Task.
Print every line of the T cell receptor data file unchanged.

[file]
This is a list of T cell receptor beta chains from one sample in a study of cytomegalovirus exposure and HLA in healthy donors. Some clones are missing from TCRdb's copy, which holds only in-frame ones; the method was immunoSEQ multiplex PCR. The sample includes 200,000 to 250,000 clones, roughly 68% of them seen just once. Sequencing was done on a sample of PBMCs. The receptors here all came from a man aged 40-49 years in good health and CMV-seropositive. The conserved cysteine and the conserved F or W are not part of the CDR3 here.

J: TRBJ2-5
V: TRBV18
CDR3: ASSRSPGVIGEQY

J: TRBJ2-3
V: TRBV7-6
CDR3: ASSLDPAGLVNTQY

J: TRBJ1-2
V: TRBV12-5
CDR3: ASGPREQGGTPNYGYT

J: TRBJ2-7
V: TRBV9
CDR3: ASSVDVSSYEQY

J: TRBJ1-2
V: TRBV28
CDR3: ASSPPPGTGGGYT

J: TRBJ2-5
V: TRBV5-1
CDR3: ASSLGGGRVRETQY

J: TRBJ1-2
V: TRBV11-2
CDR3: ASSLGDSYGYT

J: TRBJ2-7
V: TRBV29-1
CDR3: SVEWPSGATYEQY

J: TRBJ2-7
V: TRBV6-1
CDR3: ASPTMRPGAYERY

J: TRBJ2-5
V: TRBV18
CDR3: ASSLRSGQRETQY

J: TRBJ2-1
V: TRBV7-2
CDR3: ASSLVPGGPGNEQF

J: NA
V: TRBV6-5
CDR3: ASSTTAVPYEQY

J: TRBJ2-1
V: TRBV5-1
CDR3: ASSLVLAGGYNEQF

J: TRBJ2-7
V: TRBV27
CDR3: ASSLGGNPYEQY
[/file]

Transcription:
This is a list of T cell receptor beta chains from one sample in a study of cytomegalovirus exposure and HLA in healthy donors. Some clones are missing from TCRdb's copy, which holds only in-frame ones; the method was immunoSEQ multiplex PCR. The sample includes 200,000 to 250,000 clones, roughly 68% of them seen just once. Sequencing was done on a sample of PBMCs. The receptors here all came from a man aged 40-49 years in good health and CMV-seropositive. The conserved cysteine and the conserved F or W are not part of the CDR3 here.

J: TRBJ2-5
V: TRBV18
CDR3: ASSRSPGVIGEQY

J: TRBJ2-3
V: TRBV7-6
CDR3: ASSLDPAGLVNTQY

J: TRBJ1-2
V: TRBV12-5
CDR3: ASGPREQGGTPNYGYT

J: TRBJ2-7
V: TRBV9
CDR3: ASSVDVSSYEQY

J: TRBJ1-2
V: TRBV28
CDR3: ASSPPPGTGGGYT

J: TRBJ2-5
V: TRBV5-1
CDR3: ASSLGGGRVRETQY

J: TRBJ1-2
V: TRBV11-2
CDR3: ASSLGDSYGYT

J: TRBJ2-7
V: TRBV29-1
CDR3: SVEWPSGATYEQY

J: TRBJ2-7
V: TRBV6-1
CDR3: ASPTMRPGAYERY

J: TRBJ2-5
V: TRBV18
CDR3: ASSLRSGQRETQY

J: TRBJ2-1
V: TRBV7-2
CDR3: ASSLVPGGPGNEQF

J: NA
V: TRBV6-5
CDR3: ASSTTAVPYEQY

J: TRBJ2-1
V: TRBV5-1
CDR3: ASSLVLAGGYNEQF

J: TRBJ2-7
V: TRBV27
CDR3: ASSLGGNPYEQY